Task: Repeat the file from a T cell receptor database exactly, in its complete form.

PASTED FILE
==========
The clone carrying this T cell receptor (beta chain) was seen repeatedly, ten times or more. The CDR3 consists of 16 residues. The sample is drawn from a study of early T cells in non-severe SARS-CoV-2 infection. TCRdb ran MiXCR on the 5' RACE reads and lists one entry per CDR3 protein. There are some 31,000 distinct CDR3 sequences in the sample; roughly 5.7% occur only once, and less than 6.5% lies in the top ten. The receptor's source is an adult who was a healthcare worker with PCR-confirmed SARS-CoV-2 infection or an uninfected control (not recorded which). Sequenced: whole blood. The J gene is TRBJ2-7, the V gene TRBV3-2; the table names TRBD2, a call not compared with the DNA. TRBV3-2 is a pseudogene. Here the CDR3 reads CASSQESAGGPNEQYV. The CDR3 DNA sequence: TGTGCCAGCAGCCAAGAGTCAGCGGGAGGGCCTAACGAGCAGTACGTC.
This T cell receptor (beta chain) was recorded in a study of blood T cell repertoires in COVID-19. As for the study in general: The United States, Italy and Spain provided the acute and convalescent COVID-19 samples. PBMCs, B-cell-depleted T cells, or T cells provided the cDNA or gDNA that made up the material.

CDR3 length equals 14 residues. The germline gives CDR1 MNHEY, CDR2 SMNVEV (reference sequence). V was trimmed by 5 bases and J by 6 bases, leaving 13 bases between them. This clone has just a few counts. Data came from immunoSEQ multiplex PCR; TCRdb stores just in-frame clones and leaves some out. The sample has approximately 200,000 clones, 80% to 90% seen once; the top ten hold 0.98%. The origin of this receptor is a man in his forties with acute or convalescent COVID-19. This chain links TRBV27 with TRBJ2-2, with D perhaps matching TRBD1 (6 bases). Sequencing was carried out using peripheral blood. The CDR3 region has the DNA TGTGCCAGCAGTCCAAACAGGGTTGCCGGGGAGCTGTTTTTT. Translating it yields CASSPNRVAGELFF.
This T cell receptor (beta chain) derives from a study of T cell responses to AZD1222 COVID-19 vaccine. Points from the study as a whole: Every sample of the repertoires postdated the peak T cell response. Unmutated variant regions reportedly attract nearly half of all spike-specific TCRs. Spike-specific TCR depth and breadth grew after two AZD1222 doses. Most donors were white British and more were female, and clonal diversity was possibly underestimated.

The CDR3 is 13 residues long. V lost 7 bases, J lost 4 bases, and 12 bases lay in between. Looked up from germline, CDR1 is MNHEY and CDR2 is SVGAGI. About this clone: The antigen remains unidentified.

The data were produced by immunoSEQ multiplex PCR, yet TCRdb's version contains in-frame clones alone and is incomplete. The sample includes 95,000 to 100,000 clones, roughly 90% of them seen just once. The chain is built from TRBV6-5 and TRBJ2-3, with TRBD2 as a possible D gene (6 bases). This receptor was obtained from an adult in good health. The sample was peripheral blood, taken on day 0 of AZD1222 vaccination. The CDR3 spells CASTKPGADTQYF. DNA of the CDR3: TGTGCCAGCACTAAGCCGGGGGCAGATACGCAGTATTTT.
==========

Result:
The clone carrying this T cell receptor (beta chain) was seen repeatedly, ten times or more. The CDR3 consists of 16 residues. The sample is drawn from a study of early T cells in non-severe SARS-CoV-2 infection. TCRdb ran MiXCR on the 5' RACE reads and lists one entry per CDR3 protein. There are some 31,000 distinct CDR3 sequences in the sample; roughly 5.7% occur only once, and less than 6.5% lies in the top ten. The receptor's source is an adult who was a healthcare worker with PCR-confirmed SARS-CoV-2 infection or an uninfected control (not recorded which). Sequenced: whole blood. The J gene is TRBJ2-7, the V gene TRBV3-2; the table names TRBD2, a call not compared with the DNA. TRBV3-2 is a pseudogene. Here the CDR3 reads CASSQESAGGPNEQYV. The CDR3 DNA sequence: TGTGCCAGCAGCCAAGAGTCAGCGGGAGGGCCTAACGAGCAGTACGTC.
This T cell receptor (beta chain) was recorded in a study of blood T cell repertoires in COVID-19. As for the study in general: The United States, Italy and Spain provided the acute and convalescent COVID-19 samples. PBMCs, B-cell-depleted T cells, or T cells provided the cDNA or gDNA that made up the material.

CDR3 length equals 14 residues. The germline gives CDR1 MNHEY, CDR2 SMNVEV (reference sequence). V was trimmed by 5 bases and J by 6 bases, leaving 13 bases between them. This clone has just a few counts. Data came from immunoSEQ multiplex PCR; TCRdb stores just in-frame clones and leaves some out. The sample has approximately 200,000 clones, 80% to 90% seen once; the top ten hold 0.98%. The origin of this receptor is a man in his forties with acute or convalescent COVID-19. This chain links TRBV27 with TRBJ2-2, with D perhaps matching TRBD1 (6 bases). Sequencing was carried out using peripheral blood. The CDR3 region has the DNA TGTGCCAGCAGTCCAAACAGGGTTGCCGGGGAGCTGTTTTTT. Translating it yields CASSPNRVAGELFF.
This T cell receptor (beta chain) derives from a study of T cell responses to AZD1222 COVID-19 vaccine. Points from the study as a whole: Every sample of the repertoires postdated the peak T cell response. Unmutated variant regions reportedly attract nearly half of all spike-specific TCRs. Spike-specific TCR depth and breadth grew after two AZD1222 doses. Most donors were white British and more were female, and clonal diversity was possibly underestimated.

The CDR3 is 13 residues long. V lost 7 bases, J lost 4 bases, and 12 bases lay in between. Looked up from germline, CDR1 is MNHEY and CDR2 is SVGAGI. About this clone: The antigen remains unidentified.

The data were produced by immunoSEQ multiplex PCR, yet TCRdb's version contains in-frame clones alone and is incomplete. The sample includes 95,000 to 100,000 clones, roughly 90% of them seen just once. The chain is built from TRBV6-5 and TRBJ2-3, with TRBD2 as a possible D gene (6 bases). This receptor was obtained from an adult in good health. The sample was peripheral blood, taken on day 0 of AZD1222 vaccination. The CDR3 spells CASTKPGADTQYF. DNA of the CDR3: TGTGCCAGCACTAAGCCGGGGGCAGATACGCAGTATTTT.